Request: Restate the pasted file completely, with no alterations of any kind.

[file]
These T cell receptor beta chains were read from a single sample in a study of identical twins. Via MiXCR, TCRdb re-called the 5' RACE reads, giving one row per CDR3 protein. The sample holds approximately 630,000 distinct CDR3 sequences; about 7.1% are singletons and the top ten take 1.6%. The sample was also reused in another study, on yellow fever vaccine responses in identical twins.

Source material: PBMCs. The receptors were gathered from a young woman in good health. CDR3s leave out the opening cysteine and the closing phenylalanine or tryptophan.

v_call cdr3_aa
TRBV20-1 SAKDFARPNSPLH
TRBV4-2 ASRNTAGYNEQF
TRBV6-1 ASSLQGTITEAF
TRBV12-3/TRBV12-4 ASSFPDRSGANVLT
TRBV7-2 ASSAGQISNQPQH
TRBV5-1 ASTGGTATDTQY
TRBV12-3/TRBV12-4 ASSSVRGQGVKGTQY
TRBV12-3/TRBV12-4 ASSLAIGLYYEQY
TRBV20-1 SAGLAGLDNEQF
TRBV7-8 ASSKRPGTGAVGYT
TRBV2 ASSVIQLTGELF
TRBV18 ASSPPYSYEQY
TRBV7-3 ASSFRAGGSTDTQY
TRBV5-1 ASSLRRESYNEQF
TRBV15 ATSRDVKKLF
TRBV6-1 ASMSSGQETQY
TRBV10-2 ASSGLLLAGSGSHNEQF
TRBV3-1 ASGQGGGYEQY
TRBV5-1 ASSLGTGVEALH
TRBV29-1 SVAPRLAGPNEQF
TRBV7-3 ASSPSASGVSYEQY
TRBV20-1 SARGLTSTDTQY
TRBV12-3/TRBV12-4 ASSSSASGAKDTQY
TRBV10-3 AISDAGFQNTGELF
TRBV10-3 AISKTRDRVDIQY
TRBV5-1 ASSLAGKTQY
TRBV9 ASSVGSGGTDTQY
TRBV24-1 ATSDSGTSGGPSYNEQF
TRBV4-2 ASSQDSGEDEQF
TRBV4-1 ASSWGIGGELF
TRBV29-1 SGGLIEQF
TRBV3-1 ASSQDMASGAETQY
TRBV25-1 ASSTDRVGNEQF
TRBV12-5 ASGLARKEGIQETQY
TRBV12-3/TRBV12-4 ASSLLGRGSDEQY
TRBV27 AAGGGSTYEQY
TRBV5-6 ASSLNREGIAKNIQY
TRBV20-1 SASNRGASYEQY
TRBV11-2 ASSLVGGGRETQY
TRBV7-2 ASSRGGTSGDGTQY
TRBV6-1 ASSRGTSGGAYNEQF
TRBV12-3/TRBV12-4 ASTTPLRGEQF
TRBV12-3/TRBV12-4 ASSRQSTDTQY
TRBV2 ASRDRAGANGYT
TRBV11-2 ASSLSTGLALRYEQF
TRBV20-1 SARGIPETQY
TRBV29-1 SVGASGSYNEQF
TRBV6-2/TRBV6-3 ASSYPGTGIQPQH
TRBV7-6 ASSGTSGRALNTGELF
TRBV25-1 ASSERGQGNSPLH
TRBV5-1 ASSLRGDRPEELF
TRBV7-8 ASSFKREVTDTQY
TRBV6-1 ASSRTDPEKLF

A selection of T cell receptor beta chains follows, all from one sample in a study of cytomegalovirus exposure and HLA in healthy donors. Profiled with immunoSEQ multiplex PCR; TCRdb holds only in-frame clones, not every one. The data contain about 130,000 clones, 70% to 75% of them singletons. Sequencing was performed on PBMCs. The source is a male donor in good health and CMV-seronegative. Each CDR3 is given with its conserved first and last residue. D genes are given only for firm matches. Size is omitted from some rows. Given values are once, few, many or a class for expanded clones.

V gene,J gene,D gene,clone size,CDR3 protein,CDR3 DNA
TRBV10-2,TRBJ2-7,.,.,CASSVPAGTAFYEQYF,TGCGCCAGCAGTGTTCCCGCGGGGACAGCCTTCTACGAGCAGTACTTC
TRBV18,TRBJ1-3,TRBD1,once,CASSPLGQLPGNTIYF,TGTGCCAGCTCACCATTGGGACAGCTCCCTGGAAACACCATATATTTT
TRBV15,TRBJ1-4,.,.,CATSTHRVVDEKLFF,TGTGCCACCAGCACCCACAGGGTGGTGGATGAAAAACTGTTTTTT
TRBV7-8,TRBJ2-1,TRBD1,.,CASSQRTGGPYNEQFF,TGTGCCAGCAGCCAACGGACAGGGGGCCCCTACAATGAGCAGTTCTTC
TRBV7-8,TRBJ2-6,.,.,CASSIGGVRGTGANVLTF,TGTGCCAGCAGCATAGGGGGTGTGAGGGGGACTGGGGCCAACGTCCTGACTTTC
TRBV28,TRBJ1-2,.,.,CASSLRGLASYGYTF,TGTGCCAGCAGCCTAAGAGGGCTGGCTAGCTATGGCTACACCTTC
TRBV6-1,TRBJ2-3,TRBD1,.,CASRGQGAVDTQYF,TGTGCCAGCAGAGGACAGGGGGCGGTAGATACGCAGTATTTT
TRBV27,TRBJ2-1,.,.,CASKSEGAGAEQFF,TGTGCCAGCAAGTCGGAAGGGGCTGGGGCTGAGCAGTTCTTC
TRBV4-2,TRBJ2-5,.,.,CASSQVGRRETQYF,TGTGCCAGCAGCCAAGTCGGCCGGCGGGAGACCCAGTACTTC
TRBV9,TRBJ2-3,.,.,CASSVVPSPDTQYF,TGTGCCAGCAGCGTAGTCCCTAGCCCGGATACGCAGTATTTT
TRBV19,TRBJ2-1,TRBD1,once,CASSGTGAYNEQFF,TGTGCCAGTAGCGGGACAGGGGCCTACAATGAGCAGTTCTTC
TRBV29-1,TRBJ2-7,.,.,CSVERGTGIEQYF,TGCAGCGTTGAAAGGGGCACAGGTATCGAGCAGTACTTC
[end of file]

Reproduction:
These T cell receptor beta chains were read from a single sample in a study of identical twins. Via MiXCR, TCRdb re-called the 5' RACE reads, giving one row per CDR3 protein. The sample holds approximately 630,000 distinct CDR3 sequences; about 7.1% are singletons and the top ten take 1.6%. The sample was also reused in another study, on yellow fever vaccine responses in identical twins.

Source material: PBMCs. The receptors were gathered from a young woman in good health. CDR3s leave out the opening cysteine and the closing phenylalanine or tryptophan.

v_call cdr3_aa
TRBV20-1 SAKDFARPNSPLH
TRBV4-2 ASRNTAGYNEQF
TRBV6-1 ASSLQGTITEAF
TRBV12-3/TRBV12-4 ASSFPDRSGANVLT
TRBV7-2 ASSAGQISNQPQH
TRBV5-1 ASTGGTATDTQY
TRBV12-3/TRBV12-4 ASSSVRGQGVKGTQY
TRBV12-3/TRBV12-4 ASSLAIGLYYEQY
TRBV20-1 SAGLAGLDNEQF
TRBV7-8 ASSKRPGTGAVGYT
TRBV2 ASSVIQLTGELF
TRBV18 ASSPPYSYEQY
TRBV7-3 ASSFRAGGSTDTQY
TRBV5-1 ASSLRRESYNEQF
TRBV15 ATSRDVKKLF
TRBV6-1 ASMSSGQETQY
TRBV10-2 ASSGLLLAGSGSHNEQF
TRBV3-1 ASGQGGGYEQY
TRBV5-1 ASSLGTGVEALH
TRBV29-1 SVAPRLAGPNEQF
TRBV7-3 ASSPSASGVSYEQY
TRBV20-1 SARGLTSTDTQY
TRBV12-3/TRBV12-4 ASSSSASGAKDTQY
TRBV10-3 AISDAGFQNTGELF
TRBV10-3 AISKTRDRVDIQY
TRBV5-1 ASSLAGKTQY
TRBV9 ASSVGSGGTDTQY
TRBV24-1 ATSDSGTSGGPSYNEQF
TRBV4-2 ASSQDSGEDEQF
TRBV4-1 ASSWGIGGELF
TRBV29-1 SGGLIEQF
TRBV3-1 ASSQDMASGAETQY
TRBV25-1 ASSTDRVGNEQF
TRBV12-5 ASGLARKEGIQETQY
TRBV12-3/TRBV12-4 ASSLLGRGSDEQY
TRBV27 AAGGGSTYEQY
TRBV5-6 ASSLNREGIAKNIQY
TRBV20-1 SASNRGASYEQY
TRBV11-2 ASSLVGGGRETQY
TRBV7-2 ASSRGGTSGDGTQY
TRBV6-1 ASSRGTSGGAYNEQF
TRBV12-3/TRBV12-4 ASTTPLRGEQF
TRBV12-3/TRBV12-4 ASSRQSTDTQY
TRBV2 ASRDRAGANGYT
TRBV11-2 ASSLSTGLALRYEQF
TRBV20-1 SARGIPETQY
TRBV29-1 SVGASGSYNEQF
TRBV6-2/TRBV6-3 ASSYPGTGIQPQH
TRBV7-6 ASSGTSGRALNTGELF
TRBV25-1 ASSERGQGNSPLH
TRBV5-1 ASSLRGDRPEELF
TRBV7-8 ASSFKREVTDTQY
TRBV6-1 ASSRTDPEKLF

A selection of T cell receptor beta chains follows, all from one sample in a study of cytomegalovirus exposure and HLA in healthy donors. Profiled with immunoSEQ multiplex PCR; TCRdb holds only in-frame clones, not every one. The data contain about 130,000 clones, 70% to 75% of them singletons. Sequencing was performed on PBMCs. The source is a male donor in good health and CMV-seronegative. Each CDR3 is given with its conserved first and last residue. D genes are given only for firm matches. Size is omitted from some rows. Given values are once, few, many or a class for expanded clones.

V gene,J gene,D gene,clone size,CDR3 protein,CDR3 DNA
TRBV10-2,TRBJ2-7,.,.,CASSVPAGTAFYEQYF,TGCGCCAGCAGTGTTCCCGCGGGGACAGCCTTCTACGAGCAGTACTTC
TRBV18,TRBJ1-3,TRBD1,once,CASSPLGQLPGNTIYF,TGTGCCAGCTCACCATTGGGACAGCTCCCTGGAAACACCATATATTTT
TRBV15,TRBJ1-4,.,.,CATSTHRVVDEKLFF,TGTGCCACCAGCACCCACAGGGTGGTGGATGAAAAACTGTTTTTT
TRBV7-8,TRBJ2-1,TRBD1,.,CASSQRTGGPYNEQFF,TGTGCCAGCAGCCAACGGACAGGGGGCCCCTACAATGAGCAGTTCTTC
TRBV7-8,TRBJ2-6,.,.,CASSIGGVRGTGANVLTF,TGTGCCAGCAGCATAGGGGGTGTGAGGGGGACTGGGGCCAACGTCCTGACTTTC
TRBV28,TRBJ1-2,.,.,CASSLRGLASYGYTF,TGTGCCAGCAGCCTAAGAGGGCTGGCTAGCTATGGCTACACCTTC
TRBV6-1,TRBJ2-3,TRBD1,.,CASRGQGAVDTQYF,TGTGCCAGCAGAGGACAGGGGGCGGTAGATACGCAGTATTTT
TRBV27,TRBJ2-1,.,.,CASKSEGAGAEQFF,TGTGCCAGCAAGTCGGAAGGGGCTGGGGCTGAGCAGTTCTTC
TRBV4-2,TRBJ2-5,.,.,CASSQVGRRETQYF,TGTGCCAGCAGCCAAGTCGGCCGGCGGGAGACCCAGTACTTC
TRBV9,TRBJ2-3,.,.,CASSVVPSPDTQYF,TGTGCCAGCAGCGTAGTCCCTAGCCCGGATACGCAGTATTTT
TRBV19,TRBJ2-1,TRBD1,once,CASSGTGAYNEQFF,TGTGCCAGTAGCGGGACAGGGGCCTACAATGAGCAGTTCTTC
TRBV29-1,TRBJ2-7,.,.,CSVERGTGIEQYF,TGCAGCGTTGAAAGGGGCACAGGTATCGAGCAGTACTTC